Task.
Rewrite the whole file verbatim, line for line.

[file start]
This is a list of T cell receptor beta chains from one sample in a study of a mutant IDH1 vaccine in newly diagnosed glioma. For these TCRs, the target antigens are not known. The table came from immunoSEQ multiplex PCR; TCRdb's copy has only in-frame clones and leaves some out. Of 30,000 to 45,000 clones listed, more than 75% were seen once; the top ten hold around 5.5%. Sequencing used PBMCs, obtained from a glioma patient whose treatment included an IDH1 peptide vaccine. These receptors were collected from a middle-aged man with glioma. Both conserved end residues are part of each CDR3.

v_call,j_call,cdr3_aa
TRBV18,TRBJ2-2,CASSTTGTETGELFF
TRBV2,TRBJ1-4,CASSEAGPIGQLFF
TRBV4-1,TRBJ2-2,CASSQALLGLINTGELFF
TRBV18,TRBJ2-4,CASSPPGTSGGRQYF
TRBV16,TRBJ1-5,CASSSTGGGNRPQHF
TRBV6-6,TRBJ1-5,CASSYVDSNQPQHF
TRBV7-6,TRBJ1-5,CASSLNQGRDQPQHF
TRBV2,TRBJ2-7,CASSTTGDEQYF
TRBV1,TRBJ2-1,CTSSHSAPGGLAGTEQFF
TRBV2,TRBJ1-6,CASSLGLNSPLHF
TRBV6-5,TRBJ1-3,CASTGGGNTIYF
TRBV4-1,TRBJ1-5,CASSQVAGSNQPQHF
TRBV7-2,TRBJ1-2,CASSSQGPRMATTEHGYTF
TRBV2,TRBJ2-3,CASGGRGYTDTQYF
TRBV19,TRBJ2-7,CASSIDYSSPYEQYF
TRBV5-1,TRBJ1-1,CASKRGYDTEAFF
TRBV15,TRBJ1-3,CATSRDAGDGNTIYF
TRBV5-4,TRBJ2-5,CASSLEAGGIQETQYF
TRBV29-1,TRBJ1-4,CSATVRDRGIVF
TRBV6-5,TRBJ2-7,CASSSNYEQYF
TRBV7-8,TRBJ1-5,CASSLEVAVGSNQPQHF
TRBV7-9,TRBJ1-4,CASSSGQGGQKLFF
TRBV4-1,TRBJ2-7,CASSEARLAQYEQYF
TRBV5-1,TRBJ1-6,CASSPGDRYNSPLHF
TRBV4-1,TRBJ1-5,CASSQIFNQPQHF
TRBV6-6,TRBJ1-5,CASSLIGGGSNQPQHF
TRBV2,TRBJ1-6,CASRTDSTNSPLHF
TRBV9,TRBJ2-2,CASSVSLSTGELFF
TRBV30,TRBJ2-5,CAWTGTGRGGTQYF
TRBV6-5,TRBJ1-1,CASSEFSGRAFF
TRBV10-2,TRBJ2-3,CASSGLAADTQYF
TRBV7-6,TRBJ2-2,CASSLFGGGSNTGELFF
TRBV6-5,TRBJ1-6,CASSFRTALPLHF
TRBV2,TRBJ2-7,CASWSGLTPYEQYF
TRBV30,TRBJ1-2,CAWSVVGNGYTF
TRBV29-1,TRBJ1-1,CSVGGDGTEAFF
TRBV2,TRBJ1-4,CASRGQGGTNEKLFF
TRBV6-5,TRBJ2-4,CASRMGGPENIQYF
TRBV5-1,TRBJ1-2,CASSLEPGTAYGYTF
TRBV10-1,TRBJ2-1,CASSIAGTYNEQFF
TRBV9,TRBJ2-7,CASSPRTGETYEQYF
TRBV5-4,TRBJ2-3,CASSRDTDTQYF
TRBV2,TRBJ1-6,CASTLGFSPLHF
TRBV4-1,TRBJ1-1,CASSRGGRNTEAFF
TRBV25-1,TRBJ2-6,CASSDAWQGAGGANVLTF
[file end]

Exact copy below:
This is a list of T cell receptor beta chains from one sample in a study of a mutant IDH1 vaccine in newly diagnosed glioma. For these TCRs, the target antigens are not known. The table came from immunoSEQ multiplex PCR; TCRdb's copy has only in-frame clones and leaves some out. Of 30,000 to 45,000 clones listed, more than 75% were seen once; the top ten hold around 5.5%. Sequencing used PBMCs, obtained from a glioma patient whose treatment included an IDH1 peptide vaccine. These receptors were collected from a middle-aged man with glioma. Both conserved end residues are part of each CDR3.

v_call,j_call,cdr3_aa
TRBV18,TRBJ2-2,CASSTTGTETGELFF
TRBV2,TRBJ1-4,CASSEAGPIGQLFF
TRBV4-1,TRBJ2-2,CASSQALLGLINTGELFF
TRBV18,TRBJ2-4,CASSPPGTSGGRQYF
TRBV16,TRBJ1-5,CASSSTGGGNRPQHF
TRBV6-6,TRBJ1-5,CASSYVDSNQPQHF
TRBV7-6,TRBJ1-5,CASSLNQGRDQPQHF
TRBV2,TRBJ2-7,CASSTTGDEQYF
TRBV1,TRBJ2-1,CTSSHSAPGGLAGTEQFF
TRBV2,TRBJ1-6,CASSLGLNSPLHF
TRBV6-5,TRBJ1-3,CASTGGGNTIYF
TRBV4-1,TRBJ1-5,CASSQVAGSNQPQHF
TRBV7-2,TRBJ1-2,CASSSQGPRMATTEHGYTF
TRBV2,TRBJ2-3,CASGGRGYTDTQYF
TRBV19,TRBJ2-7,CASSIDYSSPYEQYF
TRBV5-1,TRBJ1-1,CASKRGYDTEAFF
TRBV15,TRBJ1-3,CATSRDAGDGNTIYF
TRBV5-4,TRBJ2-5,CASSLEAGGIQETQYF
TRBV29-1,TRBJ1-4,CSATVRDRGIVF
TRBV6-5,TRBJ2-7,CASSSNYEQYF
TRBV7-8,TRBJ1-5,CASSLEVAVGSNQPQHF
TRBV7-9,TRBJ1-4,CASSSGQGGQKLFF
TRBV4-1,TRBJ2-7,CASSEARLAQYEQYF
TRBV5-1,TRBJ1-6,CASSPGDRYNSPLHF
TRBV4-1,TRBJ1-5,CASSQIFNQPQHF
TRBV6-6,TRBJ1-5,CASSLIGGGSNQPQHF
TRBV2,TRBJ1-6,CASRTDSTNSPLHF
TRBV9,TRBJ2-2,CASSVSLSTGELFF
TRBV30,TRBJ2-5,CAWTGTGRGGTQYF
TRBV6-5,TRBJ1-1,CASSEFSGRAFF
TRBV10-2,TRBJ2-3,CASSGLAADTQYF
TRBV7-6,TRBJ2-2,CASSLFGGGSNTGELFF
TRBV6-5,TRBJ1-6,CASSFRTALPLHF
TRBV2,TRBJ2-7,CASWSGLTPYEQYF
TRBV30,TRBJ1-2,CAWSVVGNGYTF
TRBV29-1,TRBJ1-1,CSVGGDGTEAFF
TRBV2,TRBJ1-4,CASRGQGGTNEKLFF
TRBV6-5,TRBJ2-4,CASRMGGPENIQYF
TRBV5-1,TRBJ1-2,CASSLEPGTAYGYTF
TRBV10-1,TRBJ2-1,CASSIAGTYNEQFF
TRBV9,TRBJ2-7,CASSPRTGETYEQYF
TRBV5-4,TRBJ2-3,CASSRDTDTQYF
TRBV2,TRBJ1-6,CASTLGFSPLHF
TRBV4-1,TRBJ1-1,CASSRGGRNTEAFF
TRBV25-1,TRBJ2-6,CASSDAWQGAGGANVLTF